Richmond went right into the initial Round of 16 facing Spartans SC of Maryland. On June 11, Richmond beat Spartan 5-2 at University of Richmond Stadium before 500 fans. Weeks later the U.S. Open Cup committee ordered the match replayed upholding a protest by the Spartans that they were given the wrong starting time. That meant that the team could not get all of their top players to Richmond in time. A U.S. Open Cup official had told the Spartans that the game was to start at 7:30pm and not at 3pm as the Kickers had advertised. Even though the Spartans were informed of the proper time four days before kickoff, the replay was upheld on appeal by the Kickers.
Richmond met Spartans SC for the first round replay on July 2 at Striker Park in Glen Allen, Va. The game ended in a 6-1 victory for Richmond. The Kickers then faced the A-League Atlanta Ruckus in the quarterfinals on July 12. The 2083 in attendance at University of Richmond Stadium saw an upset as the Kickers beat Atlanta 2-1. On August 4, the Kickers pulled off another upset. Richmond faced the USISL Pro League Chicago Stingers in the semifinals. The Kickers edged Chicago 4-3 before 4667 fans at University of Richmond Stadium.
The two upsets in U.S. Open Cup play were not quite as big as to be expected for an amateur team beating a professional one. Even though the Kickers were part of the Premier League, a handful of Richmond players did receive salaries. The main reason that Richmond played in an amateur league was so that some of their players could retain college eligibility and scholarships at the University of Virginia. In fact, for the 1995 season, Richmond operated on an annual budget of roughly $300,000. That was similar to the USISL Pro League El Paso Patriots which operated on a yearly budget of $350,000. The Kickers would face El Paso in the U.S. Open Cup final.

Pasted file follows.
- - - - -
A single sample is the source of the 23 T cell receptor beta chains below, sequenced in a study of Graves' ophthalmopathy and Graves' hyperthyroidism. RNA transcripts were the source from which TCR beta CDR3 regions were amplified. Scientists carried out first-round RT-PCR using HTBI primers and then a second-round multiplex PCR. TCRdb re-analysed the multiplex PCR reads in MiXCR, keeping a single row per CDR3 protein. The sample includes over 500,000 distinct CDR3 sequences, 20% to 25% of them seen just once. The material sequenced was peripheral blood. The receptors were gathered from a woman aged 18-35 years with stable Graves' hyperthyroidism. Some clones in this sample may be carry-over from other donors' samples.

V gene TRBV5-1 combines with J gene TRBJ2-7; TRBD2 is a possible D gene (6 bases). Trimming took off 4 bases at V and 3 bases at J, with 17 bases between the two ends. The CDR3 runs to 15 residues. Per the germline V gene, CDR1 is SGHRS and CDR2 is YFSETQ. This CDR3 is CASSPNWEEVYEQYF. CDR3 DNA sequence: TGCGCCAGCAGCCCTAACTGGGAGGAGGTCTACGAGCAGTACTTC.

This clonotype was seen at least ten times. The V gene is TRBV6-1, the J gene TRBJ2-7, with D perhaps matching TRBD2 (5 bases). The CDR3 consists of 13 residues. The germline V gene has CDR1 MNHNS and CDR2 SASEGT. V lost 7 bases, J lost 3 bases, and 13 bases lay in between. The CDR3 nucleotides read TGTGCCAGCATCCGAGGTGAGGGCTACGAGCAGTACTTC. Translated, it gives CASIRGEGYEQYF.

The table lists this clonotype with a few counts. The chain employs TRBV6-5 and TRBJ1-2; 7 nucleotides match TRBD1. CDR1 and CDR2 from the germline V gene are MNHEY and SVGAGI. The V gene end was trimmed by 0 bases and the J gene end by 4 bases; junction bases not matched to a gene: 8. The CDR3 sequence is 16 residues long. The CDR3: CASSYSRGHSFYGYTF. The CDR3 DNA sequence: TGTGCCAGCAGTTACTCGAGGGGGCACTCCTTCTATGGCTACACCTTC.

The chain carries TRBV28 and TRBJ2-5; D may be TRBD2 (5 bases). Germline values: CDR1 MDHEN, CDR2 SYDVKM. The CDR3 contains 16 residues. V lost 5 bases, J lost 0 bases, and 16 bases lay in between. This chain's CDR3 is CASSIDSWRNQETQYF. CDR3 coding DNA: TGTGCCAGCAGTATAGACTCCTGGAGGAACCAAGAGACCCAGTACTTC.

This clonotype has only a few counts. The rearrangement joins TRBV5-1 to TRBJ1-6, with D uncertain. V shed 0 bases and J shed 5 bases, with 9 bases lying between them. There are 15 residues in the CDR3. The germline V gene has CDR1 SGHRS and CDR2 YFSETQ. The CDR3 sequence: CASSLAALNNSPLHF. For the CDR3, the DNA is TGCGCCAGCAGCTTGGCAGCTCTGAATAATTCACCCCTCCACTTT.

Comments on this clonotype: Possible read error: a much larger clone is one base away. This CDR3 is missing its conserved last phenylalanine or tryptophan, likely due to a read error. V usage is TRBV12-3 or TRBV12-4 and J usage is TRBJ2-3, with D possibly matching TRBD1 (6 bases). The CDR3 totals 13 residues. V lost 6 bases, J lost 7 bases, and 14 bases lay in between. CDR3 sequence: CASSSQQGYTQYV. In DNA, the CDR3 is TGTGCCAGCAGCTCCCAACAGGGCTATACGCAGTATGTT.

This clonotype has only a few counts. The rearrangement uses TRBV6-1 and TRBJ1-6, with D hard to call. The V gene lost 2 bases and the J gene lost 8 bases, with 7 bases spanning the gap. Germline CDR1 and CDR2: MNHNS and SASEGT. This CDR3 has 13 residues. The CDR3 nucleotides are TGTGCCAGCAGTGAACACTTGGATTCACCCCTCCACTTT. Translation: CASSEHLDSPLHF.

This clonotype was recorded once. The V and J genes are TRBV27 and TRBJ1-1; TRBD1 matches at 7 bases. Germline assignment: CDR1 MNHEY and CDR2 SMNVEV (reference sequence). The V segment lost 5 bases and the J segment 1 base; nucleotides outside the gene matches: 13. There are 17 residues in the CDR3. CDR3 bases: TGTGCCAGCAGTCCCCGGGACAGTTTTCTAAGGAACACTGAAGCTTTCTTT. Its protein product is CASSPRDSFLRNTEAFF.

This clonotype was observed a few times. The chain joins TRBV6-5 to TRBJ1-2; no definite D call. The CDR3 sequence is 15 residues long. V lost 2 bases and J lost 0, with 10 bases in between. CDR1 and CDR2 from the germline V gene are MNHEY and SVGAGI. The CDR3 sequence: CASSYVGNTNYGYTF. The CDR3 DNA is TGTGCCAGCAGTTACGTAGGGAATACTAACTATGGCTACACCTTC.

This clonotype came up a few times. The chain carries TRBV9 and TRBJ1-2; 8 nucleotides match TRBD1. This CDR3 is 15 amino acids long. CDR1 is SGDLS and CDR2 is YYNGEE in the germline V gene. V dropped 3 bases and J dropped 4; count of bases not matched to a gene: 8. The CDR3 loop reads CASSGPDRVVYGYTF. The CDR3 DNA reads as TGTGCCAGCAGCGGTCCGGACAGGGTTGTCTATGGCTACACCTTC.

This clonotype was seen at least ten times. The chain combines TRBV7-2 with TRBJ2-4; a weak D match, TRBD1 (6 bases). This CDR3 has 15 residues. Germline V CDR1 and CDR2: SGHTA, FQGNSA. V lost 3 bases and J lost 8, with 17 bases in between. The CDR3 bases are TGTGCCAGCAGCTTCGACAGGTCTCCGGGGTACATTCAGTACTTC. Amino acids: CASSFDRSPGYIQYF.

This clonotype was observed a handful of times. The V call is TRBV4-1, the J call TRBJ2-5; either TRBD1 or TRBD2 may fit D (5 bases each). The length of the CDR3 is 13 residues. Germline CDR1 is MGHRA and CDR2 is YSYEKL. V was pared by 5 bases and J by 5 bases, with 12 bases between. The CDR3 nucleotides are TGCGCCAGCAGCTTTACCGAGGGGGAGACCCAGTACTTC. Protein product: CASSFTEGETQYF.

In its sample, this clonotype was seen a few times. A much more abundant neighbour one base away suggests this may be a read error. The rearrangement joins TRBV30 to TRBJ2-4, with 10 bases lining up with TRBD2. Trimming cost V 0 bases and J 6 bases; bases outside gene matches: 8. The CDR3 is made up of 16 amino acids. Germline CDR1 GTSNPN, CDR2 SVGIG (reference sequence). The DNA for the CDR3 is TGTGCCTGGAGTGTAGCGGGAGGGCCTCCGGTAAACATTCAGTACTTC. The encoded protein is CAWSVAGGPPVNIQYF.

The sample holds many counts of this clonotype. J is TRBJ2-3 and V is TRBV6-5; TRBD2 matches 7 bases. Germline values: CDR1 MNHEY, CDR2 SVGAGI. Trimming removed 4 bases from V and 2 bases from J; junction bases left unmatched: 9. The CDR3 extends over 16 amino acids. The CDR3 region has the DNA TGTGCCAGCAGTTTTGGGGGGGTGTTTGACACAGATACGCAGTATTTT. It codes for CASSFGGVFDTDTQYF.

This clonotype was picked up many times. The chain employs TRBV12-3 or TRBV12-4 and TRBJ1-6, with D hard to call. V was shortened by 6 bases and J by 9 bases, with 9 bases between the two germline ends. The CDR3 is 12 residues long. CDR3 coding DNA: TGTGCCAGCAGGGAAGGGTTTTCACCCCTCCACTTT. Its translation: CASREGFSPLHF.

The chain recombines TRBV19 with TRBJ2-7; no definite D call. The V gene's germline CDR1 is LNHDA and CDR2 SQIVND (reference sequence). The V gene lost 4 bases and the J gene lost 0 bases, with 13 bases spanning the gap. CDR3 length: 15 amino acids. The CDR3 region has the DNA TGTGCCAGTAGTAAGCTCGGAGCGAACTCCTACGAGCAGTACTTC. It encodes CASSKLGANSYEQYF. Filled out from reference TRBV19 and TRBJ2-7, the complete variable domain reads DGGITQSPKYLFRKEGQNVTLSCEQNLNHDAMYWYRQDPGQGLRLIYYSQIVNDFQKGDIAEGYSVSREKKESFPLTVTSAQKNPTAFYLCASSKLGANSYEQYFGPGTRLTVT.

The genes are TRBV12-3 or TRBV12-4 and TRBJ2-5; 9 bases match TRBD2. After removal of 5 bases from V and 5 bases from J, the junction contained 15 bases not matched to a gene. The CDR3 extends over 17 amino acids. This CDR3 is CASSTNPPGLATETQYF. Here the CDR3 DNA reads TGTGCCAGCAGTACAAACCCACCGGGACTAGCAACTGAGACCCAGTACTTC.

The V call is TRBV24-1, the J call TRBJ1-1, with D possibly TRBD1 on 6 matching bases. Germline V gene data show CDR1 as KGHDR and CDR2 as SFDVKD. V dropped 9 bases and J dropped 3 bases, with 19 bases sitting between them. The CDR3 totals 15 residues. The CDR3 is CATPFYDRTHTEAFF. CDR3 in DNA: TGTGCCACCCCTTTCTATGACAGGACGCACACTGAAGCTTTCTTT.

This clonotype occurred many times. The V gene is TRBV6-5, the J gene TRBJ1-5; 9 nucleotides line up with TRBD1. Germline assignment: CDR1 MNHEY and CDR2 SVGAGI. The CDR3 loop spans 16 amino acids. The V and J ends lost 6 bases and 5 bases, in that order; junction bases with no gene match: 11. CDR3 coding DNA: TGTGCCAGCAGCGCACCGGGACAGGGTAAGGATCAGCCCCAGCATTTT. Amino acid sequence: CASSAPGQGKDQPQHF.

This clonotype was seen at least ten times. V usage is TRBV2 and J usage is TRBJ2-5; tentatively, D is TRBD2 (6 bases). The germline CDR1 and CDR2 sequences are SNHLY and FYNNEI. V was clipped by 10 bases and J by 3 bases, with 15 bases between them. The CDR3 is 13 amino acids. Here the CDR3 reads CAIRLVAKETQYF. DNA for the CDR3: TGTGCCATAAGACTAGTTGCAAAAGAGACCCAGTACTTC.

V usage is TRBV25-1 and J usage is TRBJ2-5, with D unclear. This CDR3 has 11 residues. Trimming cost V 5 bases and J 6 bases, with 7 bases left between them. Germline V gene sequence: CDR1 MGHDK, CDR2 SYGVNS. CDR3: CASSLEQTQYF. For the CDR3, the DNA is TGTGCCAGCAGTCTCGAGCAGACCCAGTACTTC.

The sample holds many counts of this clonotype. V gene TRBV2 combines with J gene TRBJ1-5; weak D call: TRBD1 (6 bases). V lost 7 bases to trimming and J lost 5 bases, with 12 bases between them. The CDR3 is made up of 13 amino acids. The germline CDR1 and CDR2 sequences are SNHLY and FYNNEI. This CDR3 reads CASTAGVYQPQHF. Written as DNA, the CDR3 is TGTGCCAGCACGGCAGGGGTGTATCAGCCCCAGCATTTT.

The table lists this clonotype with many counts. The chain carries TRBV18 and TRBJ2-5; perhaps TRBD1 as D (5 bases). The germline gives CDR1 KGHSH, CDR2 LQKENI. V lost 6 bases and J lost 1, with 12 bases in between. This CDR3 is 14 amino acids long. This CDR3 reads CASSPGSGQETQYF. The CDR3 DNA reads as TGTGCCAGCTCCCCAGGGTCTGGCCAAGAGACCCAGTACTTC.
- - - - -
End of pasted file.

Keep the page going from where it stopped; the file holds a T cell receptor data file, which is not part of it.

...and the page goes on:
On August 20, the El Paso Patriots were knocked out of the USISL Pro League South Central Division finals. A week later they met the Richmond Kickers in the U.S. Open Cup final. The game was held at the Socorro ISD Student Activities Complex in El Paso. The match was attended by 7378 fans. After a scoreless first half Rob Ukrop scored in the 49th minute to put the Kickers up 1-0. That score held up until the 82nd minute when Gambino Amparán tied the match. Neither team could score at the end of regulation and during the 30-minute extra time. The Kickers won the match 4-2 on penalty kicks.